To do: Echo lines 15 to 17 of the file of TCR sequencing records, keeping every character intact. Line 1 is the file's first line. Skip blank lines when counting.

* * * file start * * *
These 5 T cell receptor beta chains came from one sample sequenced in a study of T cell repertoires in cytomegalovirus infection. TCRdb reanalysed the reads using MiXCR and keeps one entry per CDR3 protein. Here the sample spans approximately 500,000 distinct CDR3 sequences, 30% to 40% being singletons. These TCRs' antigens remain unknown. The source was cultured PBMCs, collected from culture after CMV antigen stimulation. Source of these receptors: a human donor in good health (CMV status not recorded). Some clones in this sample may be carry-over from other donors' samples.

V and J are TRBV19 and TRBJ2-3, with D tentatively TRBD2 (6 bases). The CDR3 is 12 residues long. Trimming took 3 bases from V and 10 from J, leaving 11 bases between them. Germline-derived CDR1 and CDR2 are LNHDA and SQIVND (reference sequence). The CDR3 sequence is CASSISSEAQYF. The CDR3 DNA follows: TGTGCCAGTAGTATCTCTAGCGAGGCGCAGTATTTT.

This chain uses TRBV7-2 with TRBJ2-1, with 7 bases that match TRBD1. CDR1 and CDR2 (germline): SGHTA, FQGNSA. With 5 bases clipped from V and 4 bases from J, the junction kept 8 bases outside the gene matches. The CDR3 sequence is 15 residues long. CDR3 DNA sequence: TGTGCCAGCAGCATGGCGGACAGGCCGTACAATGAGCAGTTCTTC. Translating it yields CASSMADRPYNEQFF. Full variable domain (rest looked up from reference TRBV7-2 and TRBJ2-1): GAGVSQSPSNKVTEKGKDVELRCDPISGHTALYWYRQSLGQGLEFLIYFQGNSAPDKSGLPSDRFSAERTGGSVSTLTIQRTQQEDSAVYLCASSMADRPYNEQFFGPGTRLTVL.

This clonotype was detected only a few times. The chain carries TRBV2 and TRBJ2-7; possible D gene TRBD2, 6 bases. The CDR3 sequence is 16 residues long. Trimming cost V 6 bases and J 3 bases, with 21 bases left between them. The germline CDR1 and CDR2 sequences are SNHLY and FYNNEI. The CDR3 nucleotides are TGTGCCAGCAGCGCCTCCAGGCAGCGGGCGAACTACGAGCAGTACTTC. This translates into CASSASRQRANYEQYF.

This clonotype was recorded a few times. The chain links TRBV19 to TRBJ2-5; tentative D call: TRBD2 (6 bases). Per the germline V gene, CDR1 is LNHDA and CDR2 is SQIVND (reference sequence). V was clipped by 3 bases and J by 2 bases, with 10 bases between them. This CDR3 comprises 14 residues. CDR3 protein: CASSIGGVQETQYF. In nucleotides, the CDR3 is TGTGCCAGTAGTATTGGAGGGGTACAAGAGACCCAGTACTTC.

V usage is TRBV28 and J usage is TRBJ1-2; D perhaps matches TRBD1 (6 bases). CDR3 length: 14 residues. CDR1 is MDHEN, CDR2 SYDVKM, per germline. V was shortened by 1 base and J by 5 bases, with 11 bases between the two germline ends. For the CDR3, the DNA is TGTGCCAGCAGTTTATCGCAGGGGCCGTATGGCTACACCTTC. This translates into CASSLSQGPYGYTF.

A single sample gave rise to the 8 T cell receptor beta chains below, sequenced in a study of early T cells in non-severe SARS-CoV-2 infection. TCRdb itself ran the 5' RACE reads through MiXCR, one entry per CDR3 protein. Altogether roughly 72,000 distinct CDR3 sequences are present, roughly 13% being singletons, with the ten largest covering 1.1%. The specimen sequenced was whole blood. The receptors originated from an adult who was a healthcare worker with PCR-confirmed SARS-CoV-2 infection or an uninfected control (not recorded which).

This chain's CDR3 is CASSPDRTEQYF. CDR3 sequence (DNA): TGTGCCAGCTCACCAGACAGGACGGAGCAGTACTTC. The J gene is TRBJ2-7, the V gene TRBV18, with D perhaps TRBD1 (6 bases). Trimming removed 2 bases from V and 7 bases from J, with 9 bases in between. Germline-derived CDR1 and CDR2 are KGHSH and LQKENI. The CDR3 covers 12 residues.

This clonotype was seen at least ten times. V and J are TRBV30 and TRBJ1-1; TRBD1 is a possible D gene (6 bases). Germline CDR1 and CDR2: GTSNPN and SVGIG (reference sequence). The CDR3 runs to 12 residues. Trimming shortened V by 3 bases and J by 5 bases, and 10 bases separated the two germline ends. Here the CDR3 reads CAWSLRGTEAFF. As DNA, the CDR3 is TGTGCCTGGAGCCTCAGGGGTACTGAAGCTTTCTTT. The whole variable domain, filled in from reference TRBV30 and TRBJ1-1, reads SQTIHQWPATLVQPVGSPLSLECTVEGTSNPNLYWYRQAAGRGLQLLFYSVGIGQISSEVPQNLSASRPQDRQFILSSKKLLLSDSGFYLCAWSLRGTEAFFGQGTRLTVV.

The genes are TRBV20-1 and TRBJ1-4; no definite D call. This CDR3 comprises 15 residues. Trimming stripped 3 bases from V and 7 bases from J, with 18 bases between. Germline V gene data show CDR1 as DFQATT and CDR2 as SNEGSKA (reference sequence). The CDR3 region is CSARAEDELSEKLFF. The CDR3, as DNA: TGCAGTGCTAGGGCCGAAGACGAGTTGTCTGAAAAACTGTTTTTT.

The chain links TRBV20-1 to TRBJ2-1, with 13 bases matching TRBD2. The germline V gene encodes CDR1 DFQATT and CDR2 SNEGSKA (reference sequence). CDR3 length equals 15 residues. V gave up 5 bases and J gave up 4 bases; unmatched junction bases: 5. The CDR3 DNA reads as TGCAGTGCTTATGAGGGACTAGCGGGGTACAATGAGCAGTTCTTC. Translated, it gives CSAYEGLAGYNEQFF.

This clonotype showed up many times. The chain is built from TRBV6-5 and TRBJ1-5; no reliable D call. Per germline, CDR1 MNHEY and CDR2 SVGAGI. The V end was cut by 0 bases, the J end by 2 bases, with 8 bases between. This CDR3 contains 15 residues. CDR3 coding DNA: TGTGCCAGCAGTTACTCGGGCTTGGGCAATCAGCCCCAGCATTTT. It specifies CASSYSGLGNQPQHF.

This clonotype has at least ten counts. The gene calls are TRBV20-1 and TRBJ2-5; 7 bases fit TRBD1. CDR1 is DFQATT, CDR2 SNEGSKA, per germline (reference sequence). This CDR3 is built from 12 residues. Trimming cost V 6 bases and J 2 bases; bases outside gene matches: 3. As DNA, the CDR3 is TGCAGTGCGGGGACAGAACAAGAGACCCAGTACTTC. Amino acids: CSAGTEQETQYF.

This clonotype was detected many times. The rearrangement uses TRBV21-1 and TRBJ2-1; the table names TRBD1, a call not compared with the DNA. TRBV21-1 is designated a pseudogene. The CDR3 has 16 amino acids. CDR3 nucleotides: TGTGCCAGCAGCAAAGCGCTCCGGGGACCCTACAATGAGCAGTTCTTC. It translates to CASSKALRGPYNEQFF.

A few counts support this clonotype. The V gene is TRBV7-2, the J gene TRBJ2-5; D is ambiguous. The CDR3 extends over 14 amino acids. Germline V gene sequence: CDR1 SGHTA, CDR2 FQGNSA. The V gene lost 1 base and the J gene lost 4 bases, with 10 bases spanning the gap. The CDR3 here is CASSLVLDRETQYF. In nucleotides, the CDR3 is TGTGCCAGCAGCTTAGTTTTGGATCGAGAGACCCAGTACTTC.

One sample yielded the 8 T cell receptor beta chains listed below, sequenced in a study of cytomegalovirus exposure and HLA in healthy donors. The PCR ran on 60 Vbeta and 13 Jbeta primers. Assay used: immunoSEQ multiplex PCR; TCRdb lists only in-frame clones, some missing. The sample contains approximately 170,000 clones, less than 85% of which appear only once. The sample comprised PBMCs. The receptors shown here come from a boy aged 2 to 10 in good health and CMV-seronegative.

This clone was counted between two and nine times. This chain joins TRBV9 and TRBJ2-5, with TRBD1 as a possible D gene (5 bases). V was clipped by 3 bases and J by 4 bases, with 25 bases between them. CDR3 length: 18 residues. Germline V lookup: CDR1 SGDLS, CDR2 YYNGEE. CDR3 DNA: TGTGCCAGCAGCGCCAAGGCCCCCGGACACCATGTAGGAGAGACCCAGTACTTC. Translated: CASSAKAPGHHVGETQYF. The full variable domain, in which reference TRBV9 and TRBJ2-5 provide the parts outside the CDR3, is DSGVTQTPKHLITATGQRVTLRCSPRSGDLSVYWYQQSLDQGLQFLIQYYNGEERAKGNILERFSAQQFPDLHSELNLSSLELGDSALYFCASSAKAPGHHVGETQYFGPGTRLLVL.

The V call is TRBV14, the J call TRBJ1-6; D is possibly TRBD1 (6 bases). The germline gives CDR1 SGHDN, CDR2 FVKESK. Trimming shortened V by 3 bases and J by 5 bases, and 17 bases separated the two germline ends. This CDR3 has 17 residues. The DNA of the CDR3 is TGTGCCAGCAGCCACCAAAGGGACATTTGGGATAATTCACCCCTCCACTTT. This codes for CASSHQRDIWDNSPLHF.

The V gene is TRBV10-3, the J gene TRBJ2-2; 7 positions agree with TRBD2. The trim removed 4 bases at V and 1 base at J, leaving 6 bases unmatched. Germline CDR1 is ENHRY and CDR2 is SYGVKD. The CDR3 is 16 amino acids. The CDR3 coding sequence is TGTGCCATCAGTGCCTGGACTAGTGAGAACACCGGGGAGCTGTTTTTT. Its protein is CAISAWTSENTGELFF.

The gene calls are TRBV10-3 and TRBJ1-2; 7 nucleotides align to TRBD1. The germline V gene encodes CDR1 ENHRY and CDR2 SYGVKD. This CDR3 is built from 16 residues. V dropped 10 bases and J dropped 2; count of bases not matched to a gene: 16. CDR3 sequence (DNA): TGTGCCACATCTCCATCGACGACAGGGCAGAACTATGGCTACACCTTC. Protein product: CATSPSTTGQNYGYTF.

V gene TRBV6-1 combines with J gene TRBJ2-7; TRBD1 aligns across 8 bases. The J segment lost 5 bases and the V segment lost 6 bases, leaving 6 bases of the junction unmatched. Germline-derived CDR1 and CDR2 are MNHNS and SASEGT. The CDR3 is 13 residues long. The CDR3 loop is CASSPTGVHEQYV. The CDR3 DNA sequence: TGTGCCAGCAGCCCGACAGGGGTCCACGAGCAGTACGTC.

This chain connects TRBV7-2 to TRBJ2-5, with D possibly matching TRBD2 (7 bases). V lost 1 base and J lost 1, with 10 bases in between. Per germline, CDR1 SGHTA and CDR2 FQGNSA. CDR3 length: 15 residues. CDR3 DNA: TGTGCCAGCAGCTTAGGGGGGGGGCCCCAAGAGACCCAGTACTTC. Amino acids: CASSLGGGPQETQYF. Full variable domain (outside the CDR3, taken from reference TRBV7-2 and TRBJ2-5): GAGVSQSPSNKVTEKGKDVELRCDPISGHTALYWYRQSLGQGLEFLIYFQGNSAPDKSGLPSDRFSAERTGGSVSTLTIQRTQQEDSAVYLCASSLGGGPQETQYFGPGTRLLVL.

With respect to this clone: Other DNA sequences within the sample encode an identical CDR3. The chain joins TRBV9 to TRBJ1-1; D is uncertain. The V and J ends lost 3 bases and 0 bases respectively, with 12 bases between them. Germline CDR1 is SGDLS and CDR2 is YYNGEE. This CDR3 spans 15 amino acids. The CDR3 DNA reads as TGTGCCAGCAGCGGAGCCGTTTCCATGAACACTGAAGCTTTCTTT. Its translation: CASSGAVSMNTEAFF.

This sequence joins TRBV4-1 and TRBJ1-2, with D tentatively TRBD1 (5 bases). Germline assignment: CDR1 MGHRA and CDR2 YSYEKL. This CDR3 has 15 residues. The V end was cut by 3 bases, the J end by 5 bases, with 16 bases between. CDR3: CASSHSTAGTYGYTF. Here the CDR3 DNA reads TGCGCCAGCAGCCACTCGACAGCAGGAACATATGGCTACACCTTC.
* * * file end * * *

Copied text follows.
A few counts support this clonotype. The V gene is TRBV7-2, the J gene TRBJ2-5; D is ambiguous. The CDR3 extends over 14 amino acids. Germline V gene sequence: CDR1 SGHTA, CDR2 FQGNSA. The V gene lost 1 base and the J gene lost 4 bases, with 10 bases spanning the gap. The CDR3 here is CASSLVLDRETQYF. In nucleotides, the CDR3 is TGTGCCAGCAGCTTAGTTTTGGATCGAGAGACCCAGTACTTC.

One sample yielded the 8 T cell receptor beta chains listed below, sequenced in a study of cytomegalovirus exposure and HLA in healthy donors. The PCR ran on 60 Vbeta and 13 Jbeta primers. Assay used: immunoSEQ multiplex PCR; TCRdb lists only in-frame clones, some missing. The sample contains approximately 170,000 clones, less than 85% of which appear only once. The sample comprised PBMCs. The receptors shown here come from a boy aged 2 to 10 in good health and CMV-seronegative.

This clone was counted between two and nine times. This chain joins TRBV9 and TRBJ2-5, with TRBD1 as a possible D gene (5 bases). V was clipped by 3 bases and J by 4 bases, with 25 bases between them. CDR3 length: 18 residues. Germline V lookup: CDR1 SGDLS, CDR2 YYNGEE. CDR3 DNA: TGTGCCAGCAGCGCCAAGGCCCCCGGACACCATGTAGGAGAGACCCAGTACTTC. Translated: CASSAKAPGHHVGETQYF. The full variable domain, in which reference TRBV9 and TRBJ2-5 provide the parts outside the CDR3, is DSGVTQTPKHLITATGQRVTLRCSPRSGDLSVYWYQQSLDQGLQFLIQYYNGEERAKGNILERFSAQQFPDLHSELNLSSLELGDSALYFCASSAKAPGHHVGETQYFGPGTRLLVL.